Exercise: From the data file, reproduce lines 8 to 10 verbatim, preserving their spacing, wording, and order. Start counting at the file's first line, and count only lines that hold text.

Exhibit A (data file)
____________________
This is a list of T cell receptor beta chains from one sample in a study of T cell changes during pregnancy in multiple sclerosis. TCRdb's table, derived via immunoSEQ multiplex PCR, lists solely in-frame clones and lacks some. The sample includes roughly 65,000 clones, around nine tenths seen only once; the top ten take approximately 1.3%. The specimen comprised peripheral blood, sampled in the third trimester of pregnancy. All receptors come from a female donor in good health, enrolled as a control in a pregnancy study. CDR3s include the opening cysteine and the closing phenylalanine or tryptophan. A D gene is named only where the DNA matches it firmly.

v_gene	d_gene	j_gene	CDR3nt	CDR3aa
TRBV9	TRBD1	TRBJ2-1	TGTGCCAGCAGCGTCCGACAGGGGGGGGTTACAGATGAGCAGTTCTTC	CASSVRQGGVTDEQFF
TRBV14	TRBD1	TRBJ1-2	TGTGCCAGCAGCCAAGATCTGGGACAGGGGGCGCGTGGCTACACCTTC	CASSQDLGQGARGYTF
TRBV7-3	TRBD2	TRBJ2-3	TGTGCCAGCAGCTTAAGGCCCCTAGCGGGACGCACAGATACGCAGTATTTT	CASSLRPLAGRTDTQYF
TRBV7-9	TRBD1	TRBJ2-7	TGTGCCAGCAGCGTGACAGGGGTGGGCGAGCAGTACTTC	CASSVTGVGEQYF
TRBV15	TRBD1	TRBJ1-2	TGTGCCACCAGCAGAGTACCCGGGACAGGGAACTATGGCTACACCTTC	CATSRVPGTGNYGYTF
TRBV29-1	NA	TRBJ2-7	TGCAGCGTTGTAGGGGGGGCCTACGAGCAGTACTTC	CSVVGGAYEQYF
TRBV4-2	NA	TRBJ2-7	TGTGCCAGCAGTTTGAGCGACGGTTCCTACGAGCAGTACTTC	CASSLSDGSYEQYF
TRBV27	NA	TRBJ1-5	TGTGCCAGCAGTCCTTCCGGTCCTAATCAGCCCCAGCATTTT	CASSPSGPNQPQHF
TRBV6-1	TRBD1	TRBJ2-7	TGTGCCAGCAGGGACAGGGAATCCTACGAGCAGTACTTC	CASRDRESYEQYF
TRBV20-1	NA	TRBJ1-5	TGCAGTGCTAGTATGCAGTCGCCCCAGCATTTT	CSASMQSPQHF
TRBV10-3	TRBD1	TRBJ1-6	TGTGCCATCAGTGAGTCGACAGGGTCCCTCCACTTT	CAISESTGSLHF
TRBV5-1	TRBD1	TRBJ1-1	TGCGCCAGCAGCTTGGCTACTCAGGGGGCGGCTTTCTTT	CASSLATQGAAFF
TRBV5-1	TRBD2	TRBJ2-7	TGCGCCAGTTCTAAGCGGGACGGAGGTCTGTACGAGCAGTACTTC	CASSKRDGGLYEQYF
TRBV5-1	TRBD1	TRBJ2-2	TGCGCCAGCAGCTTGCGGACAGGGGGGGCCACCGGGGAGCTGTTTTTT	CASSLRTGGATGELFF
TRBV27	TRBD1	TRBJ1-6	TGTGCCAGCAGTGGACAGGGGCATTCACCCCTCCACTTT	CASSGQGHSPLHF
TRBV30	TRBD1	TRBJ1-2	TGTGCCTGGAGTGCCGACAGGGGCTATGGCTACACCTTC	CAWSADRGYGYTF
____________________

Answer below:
TRBV29-1	NA	TRBJ2-7	TGCAGCGTTGTAGGGGGGGCCTACGAGCAGTACTTC	CSVVGGAYEQYF
TRBV4-2	NA	TRBJ2-7	TGTGCCAGCAGTTTGAGCGACGGTTCCTACGAGCAGTACTTC	CASSLSDGSYEQYF
TRBV27	NA	TRBJ1-5	TGTGCCAGCAGTCCTTCCGGTCCTAATCAGCCCCAGCATTTT	CASSPSGPNQPQHF